That isn't what geocaching is about, regardless of Groundspeak's involvement - so what's the point of perpetuating them?

 

Well, if new webcam caches were allowed to be placed, no one would bother about trying to log that particular webcam cache that doesn't work anymore. It's their current oddity, which is a direct result of them being grandfathered and dwindling numbers, that makes them attractive to so many cachers. It's hard to find the type of cache, to get it logged. If there were plenty (new ones) around, we probably wouldn't see so many fake logs . . .

 

And the same holds true for virtual caches. For both of these cache types, there's no alternative. So this is what you can expect as a result: many fake logs to at least get a couple of that type down.

 

If GS is going to apply the same kind of logic as they just did to hitchhikers to these kind of caches, these indeed could be next to go. I só hope they will see the light before that happens . . .

 

People have been fake-logging these things for years and then raising merry hell with any CO who dared delete their fake logs.

 

And then there's the CO's who dragged along the carcasses of their long-dead webcam caches long after it was obvious that there was never again going to be anything there to log but hey - smartphones have cameras so...

 

I am not suggesting that new webcams should or shouldn't be allowed. But the part that irks the heck out of me is that they're all locked (from a cache owner perspective). From what I've been told, which could be untrue, is that Webcam cache owners are not allowed to make any changes to their cache listing.. which accelerates their demise. I think that any owner of a webcam should be allowed to make changes to keep their webcam cache viable and functional.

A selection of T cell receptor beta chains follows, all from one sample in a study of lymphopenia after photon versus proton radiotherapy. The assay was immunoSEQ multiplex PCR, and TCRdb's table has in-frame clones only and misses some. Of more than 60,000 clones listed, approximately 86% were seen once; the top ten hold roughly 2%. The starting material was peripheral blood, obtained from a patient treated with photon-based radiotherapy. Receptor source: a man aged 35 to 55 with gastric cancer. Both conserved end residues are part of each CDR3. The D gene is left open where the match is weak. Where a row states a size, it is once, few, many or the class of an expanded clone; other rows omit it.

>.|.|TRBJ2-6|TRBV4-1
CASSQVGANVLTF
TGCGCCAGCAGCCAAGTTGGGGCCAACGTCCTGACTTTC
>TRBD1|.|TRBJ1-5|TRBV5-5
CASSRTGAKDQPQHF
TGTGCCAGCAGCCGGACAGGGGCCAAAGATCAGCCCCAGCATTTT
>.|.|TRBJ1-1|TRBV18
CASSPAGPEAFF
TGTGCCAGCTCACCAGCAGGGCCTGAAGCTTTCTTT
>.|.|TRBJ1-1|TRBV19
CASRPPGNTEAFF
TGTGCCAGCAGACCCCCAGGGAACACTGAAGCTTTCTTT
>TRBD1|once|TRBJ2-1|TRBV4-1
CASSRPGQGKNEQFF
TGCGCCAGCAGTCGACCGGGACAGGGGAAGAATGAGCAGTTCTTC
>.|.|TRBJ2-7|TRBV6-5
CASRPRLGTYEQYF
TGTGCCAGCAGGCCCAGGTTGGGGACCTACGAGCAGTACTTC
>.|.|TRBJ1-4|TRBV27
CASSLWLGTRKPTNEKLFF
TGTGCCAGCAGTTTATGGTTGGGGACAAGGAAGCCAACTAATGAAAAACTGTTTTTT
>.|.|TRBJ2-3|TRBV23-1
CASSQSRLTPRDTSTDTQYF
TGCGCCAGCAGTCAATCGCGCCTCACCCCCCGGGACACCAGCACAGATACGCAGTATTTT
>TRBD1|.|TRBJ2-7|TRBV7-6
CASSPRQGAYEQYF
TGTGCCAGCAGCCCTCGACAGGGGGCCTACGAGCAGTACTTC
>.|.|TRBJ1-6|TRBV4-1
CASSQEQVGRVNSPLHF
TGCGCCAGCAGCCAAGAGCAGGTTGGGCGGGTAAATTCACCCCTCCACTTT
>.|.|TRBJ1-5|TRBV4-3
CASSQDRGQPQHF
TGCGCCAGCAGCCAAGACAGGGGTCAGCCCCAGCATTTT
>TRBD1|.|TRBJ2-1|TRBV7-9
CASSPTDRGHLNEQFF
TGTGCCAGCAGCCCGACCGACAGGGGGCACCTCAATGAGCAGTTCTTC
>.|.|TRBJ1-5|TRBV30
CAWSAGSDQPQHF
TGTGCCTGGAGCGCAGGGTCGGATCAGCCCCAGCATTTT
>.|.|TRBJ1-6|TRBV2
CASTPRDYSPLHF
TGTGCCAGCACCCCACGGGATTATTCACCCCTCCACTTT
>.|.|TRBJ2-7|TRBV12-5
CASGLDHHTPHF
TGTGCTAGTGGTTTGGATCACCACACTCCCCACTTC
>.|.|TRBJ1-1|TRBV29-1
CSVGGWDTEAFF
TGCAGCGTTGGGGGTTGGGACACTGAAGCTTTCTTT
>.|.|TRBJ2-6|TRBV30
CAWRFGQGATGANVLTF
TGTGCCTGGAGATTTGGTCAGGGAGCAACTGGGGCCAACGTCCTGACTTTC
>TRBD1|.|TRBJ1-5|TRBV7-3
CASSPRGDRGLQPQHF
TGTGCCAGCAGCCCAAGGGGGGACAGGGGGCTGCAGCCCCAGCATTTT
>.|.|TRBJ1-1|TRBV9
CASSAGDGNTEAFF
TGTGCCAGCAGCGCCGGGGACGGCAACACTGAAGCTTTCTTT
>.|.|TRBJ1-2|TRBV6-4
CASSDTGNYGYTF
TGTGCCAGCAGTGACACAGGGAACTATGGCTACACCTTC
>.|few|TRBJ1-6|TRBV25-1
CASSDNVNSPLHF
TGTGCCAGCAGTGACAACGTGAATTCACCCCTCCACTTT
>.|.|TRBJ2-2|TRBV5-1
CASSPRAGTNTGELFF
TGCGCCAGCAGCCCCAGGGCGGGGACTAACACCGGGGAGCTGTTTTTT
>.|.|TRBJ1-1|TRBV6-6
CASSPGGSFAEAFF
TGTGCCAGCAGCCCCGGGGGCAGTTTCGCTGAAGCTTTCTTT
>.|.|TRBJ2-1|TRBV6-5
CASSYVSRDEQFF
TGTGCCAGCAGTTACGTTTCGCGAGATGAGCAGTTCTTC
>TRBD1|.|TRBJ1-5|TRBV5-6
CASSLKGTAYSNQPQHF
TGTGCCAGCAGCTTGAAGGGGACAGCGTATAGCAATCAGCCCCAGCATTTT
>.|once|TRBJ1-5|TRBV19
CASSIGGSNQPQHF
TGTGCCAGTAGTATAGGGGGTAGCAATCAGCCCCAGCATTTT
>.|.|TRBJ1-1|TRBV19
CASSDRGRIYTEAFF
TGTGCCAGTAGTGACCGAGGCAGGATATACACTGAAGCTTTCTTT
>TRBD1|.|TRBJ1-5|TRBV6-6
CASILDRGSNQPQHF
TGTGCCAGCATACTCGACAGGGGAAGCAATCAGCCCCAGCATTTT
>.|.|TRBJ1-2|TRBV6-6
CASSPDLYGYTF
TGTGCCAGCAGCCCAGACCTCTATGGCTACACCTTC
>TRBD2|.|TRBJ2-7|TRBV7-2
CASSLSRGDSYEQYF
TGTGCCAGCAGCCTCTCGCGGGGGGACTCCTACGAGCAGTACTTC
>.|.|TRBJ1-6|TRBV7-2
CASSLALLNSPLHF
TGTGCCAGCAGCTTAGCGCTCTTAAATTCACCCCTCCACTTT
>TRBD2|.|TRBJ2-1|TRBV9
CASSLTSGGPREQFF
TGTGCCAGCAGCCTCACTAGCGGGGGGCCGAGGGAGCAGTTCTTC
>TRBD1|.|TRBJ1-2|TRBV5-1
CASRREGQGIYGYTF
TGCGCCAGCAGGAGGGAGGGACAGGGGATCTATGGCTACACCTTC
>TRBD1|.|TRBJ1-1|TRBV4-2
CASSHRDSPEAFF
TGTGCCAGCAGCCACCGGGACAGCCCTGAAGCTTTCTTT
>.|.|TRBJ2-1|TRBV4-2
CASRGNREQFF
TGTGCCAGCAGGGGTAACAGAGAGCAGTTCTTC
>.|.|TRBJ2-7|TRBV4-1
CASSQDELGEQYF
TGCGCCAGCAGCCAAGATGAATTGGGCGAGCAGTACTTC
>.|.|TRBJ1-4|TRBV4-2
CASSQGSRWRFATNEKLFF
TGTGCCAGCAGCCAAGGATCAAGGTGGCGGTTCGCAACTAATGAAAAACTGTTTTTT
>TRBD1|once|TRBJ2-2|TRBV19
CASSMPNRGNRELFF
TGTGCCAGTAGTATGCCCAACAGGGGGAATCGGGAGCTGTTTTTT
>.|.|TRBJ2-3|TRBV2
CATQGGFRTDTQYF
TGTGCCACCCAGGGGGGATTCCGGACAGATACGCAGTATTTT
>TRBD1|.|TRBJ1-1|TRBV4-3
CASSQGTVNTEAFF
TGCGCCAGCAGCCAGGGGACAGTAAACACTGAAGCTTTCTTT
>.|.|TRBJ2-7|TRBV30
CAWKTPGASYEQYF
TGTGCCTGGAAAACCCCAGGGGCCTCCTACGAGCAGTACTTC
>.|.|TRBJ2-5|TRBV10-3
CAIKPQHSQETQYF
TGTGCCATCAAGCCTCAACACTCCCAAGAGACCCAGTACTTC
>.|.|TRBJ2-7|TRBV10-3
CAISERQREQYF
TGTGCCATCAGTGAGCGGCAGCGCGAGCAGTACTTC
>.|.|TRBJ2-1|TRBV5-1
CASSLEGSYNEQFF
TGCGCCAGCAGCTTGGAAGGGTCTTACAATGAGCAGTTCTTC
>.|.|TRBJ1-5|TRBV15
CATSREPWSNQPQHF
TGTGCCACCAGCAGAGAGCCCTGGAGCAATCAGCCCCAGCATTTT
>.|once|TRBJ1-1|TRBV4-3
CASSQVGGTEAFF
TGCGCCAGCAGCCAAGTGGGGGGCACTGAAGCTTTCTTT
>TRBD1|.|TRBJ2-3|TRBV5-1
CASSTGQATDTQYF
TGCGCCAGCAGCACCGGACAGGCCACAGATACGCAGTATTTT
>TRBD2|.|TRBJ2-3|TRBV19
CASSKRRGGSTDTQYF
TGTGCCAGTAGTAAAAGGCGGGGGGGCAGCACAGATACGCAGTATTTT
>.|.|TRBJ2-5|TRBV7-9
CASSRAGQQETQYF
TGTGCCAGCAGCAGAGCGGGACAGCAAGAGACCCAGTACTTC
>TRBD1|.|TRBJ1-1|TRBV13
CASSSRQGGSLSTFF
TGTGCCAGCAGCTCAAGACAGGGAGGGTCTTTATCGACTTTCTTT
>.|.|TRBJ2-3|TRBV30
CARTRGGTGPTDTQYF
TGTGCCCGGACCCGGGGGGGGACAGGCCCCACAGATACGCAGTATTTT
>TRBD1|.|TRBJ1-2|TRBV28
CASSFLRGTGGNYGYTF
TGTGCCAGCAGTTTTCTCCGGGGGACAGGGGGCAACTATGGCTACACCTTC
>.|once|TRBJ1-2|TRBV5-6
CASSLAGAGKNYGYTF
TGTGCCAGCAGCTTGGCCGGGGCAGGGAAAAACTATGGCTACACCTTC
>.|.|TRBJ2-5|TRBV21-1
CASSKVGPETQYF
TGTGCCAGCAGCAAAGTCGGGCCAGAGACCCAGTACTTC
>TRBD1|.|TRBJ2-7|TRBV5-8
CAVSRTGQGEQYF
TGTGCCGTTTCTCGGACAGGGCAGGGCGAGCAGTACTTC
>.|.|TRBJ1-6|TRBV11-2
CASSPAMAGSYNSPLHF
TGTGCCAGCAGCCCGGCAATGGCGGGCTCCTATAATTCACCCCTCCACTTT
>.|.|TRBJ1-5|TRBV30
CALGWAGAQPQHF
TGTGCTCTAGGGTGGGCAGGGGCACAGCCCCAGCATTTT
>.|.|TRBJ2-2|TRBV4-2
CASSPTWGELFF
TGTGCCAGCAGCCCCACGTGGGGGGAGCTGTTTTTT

Even if they are moving their webcam cache from a defunct webcam to a webcam miles away from the original location?

 

Yes, that's actually a reason to immediately archive the cache. You may get away with replacing the existing webcam and the software needed to access that when you can update the webcam cache in-place. But a move is an immediate reason to archive AFAIK. Nor can these caches be moved to another owner - trying so will also immediately result in archiving the cache.

Edited by NLBokkie

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If Groundspeak sees any customer feedback "please keep X" as a complaint, so they get rid of X so people can't complain, I don't think that is a good way to run a business.

 

Not what I meant.

 

Take webcam caches as an example - I think someone hinted they too might be for the chop but when I think of webcam caches nowadays the first thing that comes to mind is fake logging of dead webcam caches and the background angst that goes with it.

 

That isn't what geocaching is about, regardless of Groundspeak's involvement - so what's the point of perpetuating them?

 

Well, if new webcam caches were allowed to be placed, no one would bother about trying to log that particular webcam cache that doesn't work anymore. It's their current oddity, which is a direct result of them being grandfathered and dwindling numbers, that makes them attractive to so many cachers. It's hard to find the type of cache, to get it logged. If there were plenty (new ones) around, we probably wouldn't see so many fake logs . . .

 

And the same holds true for virtual caches. For both of these cache types, there's no alternative. So this is what you can expect as a result: many fake logs to at least get a couple of that type down.

 

If GS is going to apply the same kind of logic as they just did to hitchhikers to these kind of caches, these indeed could be next to go. I só hope they will see the light before that happens . . .